United States District Court, D. Colorado
ORDER GRANTING ENDS OF JUSTICE CONTINUANCE
A. BRIMMER, UNITED STATES DISTRICT JUDGE.
matter is before me on Defendant Juan Amaya's Unopposed
Motion for Continuance of Motions Deadline, Pretrial
Conference, Trial and Unopposed Motion to Exclude Time Within
Which the Trial for the Offenses Charged in the Indictment
Must Commence Pursuant to 18 U.S.C. § 3161(h)(7)(B)(i)
and (iv) [Docket No. 53], wherein defendant Juan Amaya
requests that the Court exclude an additional 60 days from
the Speedy Trial period. Mr. Amaya indicates that he has
contacted counsel for the United States and the other
defendants and they do not oppose the motion. Id. at
motions were due on August 25, 2017; the trial is set for
October 16, 2017.
defendant's motion is based on his attorney's
relatively late entry of appearance in the case and the large
amount of discovery involved. See Docket No. 53 at
superseding indictment charges the defendants with various
counts related to the distribution and/or possession with the
intent to distribute methamphetamine and cocaine and/or the
possession of firearms.
defendant's motion implicates the Speedy Trial Act of
1974, codified at 18 U.S.C. §§ 3161-3174.
Specifically, the motion implicates 18 U.S.C. § 3161(h),
which provides in relevant part:
The following periods of delay shall be excluded . . . in
computing the time within which the trial of any such offense
. . . .
(7)(A) Any period of delay resulting from a continuance
granted by any judge . . . at the request of the defendant or
his counsel or at the request of the attorney for the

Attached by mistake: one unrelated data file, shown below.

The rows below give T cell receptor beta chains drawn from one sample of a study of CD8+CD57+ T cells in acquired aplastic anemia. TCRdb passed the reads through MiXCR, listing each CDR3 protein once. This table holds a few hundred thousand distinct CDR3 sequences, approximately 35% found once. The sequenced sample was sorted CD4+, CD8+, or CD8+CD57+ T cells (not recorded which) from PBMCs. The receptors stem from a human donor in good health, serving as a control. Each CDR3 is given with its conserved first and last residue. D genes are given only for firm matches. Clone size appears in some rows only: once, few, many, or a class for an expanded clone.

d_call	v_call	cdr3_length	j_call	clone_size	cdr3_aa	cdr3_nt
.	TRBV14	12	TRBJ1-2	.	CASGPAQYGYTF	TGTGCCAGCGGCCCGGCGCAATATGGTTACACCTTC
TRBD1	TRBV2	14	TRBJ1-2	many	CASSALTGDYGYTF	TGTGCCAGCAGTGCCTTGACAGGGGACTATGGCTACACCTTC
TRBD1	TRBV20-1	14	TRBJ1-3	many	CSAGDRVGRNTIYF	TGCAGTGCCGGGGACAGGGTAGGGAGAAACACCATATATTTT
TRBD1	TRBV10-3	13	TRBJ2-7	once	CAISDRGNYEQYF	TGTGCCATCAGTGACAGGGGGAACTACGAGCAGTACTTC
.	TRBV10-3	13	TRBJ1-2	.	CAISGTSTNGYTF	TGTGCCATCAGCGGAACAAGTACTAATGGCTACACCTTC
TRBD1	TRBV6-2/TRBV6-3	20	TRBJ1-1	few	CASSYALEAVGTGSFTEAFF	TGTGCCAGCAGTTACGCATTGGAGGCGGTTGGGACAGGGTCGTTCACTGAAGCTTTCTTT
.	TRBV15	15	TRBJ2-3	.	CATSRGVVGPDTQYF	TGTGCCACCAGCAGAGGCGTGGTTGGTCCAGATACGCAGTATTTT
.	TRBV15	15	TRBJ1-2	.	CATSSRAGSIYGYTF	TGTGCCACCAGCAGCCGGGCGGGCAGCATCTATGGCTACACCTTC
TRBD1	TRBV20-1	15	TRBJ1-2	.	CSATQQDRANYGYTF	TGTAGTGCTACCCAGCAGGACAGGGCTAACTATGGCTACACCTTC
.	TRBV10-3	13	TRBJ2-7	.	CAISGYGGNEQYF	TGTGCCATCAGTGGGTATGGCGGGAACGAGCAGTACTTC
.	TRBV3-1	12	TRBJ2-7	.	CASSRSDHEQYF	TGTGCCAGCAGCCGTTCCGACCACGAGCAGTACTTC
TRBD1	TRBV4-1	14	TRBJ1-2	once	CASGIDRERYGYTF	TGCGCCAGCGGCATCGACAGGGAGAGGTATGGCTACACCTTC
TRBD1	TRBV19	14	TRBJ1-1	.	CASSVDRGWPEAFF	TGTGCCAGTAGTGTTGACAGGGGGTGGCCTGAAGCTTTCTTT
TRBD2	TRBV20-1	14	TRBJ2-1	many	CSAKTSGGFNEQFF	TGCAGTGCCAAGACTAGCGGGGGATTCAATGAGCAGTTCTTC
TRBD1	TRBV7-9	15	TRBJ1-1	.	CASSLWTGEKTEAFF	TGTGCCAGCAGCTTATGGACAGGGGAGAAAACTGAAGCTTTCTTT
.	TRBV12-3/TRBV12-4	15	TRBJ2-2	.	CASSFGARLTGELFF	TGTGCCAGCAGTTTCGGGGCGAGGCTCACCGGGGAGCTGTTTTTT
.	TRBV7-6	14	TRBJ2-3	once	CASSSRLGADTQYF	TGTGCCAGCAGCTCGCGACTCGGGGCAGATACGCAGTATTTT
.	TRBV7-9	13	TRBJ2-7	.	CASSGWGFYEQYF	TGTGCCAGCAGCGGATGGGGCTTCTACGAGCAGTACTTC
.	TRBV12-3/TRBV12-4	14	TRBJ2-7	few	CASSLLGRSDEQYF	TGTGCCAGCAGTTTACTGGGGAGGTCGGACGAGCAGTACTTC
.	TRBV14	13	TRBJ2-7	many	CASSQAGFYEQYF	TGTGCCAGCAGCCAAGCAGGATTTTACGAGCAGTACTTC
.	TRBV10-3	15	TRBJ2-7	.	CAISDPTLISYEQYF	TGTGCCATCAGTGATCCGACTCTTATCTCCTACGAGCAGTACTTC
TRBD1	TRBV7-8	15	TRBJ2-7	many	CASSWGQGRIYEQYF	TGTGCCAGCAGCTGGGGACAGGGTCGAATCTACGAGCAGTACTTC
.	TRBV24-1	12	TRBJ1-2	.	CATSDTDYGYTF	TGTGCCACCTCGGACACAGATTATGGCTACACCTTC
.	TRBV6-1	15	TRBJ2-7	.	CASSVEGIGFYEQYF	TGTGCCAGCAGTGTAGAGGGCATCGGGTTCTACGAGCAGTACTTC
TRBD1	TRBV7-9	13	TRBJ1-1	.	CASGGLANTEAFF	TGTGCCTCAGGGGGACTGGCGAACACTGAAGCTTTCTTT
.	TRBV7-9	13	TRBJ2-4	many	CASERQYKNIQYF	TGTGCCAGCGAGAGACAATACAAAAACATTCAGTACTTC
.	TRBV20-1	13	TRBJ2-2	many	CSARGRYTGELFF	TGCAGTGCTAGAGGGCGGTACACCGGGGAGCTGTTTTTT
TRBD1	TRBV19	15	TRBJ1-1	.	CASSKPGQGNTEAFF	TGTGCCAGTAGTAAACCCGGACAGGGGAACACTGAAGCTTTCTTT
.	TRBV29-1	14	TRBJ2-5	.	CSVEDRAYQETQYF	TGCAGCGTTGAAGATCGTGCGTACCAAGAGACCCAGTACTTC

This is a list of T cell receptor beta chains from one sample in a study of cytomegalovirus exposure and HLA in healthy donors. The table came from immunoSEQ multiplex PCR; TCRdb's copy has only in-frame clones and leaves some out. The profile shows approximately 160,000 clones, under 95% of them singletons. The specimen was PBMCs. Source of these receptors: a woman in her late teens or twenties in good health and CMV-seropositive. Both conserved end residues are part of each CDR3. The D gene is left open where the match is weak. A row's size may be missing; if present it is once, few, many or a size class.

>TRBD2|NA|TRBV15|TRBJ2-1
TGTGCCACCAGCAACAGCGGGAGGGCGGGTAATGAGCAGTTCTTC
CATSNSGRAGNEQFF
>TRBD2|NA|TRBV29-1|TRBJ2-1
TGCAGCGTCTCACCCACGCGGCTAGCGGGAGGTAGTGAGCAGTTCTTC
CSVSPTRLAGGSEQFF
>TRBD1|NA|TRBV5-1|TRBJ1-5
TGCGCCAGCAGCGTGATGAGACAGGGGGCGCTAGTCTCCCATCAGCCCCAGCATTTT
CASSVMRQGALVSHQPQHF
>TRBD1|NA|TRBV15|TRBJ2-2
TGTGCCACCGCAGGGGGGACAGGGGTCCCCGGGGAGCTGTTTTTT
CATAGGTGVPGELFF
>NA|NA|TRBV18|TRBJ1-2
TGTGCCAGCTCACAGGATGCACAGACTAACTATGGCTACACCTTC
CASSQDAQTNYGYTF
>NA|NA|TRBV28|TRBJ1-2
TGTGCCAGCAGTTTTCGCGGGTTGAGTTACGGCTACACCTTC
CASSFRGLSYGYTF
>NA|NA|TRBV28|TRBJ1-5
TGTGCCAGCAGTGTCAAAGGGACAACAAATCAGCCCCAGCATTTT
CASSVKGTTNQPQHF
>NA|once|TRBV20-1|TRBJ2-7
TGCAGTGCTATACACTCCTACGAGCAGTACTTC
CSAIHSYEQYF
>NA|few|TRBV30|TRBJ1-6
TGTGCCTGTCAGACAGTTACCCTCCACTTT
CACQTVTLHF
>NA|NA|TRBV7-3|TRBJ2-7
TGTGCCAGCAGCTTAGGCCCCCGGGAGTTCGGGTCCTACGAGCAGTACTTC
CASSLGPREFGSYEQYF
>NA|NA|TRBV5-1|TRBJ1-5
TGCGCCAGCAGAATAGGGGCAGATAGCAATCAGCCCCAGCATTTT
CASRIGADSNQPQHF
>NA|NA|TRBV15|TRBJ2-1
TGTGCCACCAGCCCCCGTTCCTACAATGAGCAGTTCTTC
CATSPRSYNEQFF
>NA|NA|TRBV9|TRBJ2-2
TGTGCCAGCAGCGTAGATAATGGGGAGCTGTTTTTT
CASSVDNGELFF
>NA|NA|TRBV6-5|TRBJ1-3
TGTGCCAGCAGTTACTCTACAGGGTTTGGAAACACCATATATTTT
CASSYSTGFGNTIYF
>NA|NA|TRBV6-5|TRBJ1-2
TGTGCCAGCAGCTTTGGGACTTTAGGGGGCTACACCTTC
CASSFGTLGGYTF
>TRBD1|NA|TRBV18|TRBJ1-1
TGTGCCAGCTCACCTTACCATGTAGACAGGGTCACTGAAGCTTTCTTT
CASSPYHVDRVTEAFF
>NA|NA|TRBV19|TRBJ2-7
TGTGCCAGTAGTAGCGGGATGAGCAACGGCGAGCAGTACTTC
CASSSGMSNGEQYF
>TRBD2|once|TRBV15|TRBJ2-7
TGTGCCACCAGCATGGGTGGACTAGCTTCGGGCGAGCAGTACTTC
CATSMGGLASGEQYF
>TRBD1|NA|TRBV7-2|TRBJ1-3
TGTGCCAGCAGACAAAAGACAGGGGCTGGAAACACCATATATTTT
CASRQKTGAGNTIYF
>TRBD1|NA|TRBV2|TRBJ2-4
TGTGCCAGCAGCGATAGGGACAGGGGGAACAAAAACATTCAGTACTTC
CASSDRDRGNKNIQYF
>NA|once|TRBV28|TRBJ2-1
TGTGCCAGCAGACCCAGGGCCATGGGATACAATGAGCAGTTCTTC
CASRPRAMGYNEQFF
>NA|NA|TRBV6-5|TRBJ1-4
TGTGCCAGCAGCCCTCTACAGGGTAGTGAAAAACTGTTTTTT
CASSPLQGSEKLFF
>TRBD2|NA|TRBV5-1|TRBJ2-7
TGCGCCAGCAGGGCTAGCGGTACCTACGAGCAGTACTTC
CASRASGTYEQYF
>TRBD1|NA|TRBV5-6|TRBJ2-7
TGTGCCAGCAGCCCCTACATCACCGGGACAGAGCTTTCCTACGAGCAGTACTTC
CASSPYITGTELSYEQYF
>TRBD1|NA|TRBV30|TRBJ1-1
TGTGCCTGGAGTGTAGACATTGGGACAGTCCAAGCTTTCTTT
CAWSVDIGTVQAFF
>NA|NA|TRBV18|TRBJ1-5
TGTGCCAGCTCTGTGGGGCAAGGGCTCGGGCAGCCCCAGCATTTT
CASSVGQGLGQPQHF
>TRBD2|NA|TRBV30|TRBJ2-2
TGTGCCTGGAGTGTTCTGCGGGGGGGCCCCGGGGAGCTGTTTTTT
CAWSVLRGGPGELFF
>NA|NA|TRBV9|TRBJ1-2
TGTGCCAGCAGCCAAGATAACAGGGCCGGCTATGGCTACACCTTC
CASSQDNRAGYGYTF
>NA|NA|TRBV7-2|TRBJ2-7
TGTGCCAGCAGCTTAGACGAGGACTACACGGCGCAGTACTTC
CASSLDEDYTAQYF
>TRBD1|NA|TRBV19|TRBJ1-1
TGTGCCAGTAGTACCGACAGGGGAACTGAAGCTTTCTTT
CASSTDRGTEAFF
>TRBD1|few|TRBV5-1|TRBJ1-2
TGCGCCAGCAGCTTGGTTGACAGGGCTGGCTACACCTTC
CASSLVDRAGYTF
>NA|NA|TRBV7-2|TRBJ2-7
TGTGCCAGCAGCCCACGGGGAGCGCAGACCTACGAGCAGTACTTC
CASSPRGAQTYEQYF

Government, if the judge granted such continuance on the
basis of his findings that the ends of justice served by
taking such action outweigh the best interest of the public
and the defendant in a speedy trial.
18 U.S.C. § 3161(h)(7)(A).
Speedy Trial Act serves two distinct interests: first, to
protect a defendant's right to a speedy indictment and
trial, and second, to serve the public interest in ensuring
prompt criminal prosecutions. United States v.
Williams, 511 F.3d 1044, 1047 (10th Cir. 2007). The Act
requires that a defendant's trial commence within 70 days
after his indictment or initial appearance, whichever is
later. See 18 U.S.C. § 3161(c)(1); Zedner
v. United States, 547 U.S. 489, 497 (2006). Certain
periods of delay are excluded and do not count toward the
70-day limit. See 18 U.S.C. § 3161(h)(1)-(8).
Specifically, “the Act excludes any period of delay
‘resulting from a continuance granted by any judge . .
. on the basis of its findings that the ends of justice
served by taking such action outweigh the best interest of
the public and the defendant in a speedy trial.'”
United States v. Hill, 197 F.3d
436, 440-41 (10th Cir. 1999) (quoting former 18 U.S.C. §
order for a continuance to qualify as an excludable
“ends-of-justice” continuance under §
3161(h)(7)(A), certain prerequisites must be satisfied.
Id. at 441.
I must consider the following factors listed in §
(i) Whether the failure to grant such a continuance in the
proceeding would be likely to make a continuation of such
proceeding impossible, or ...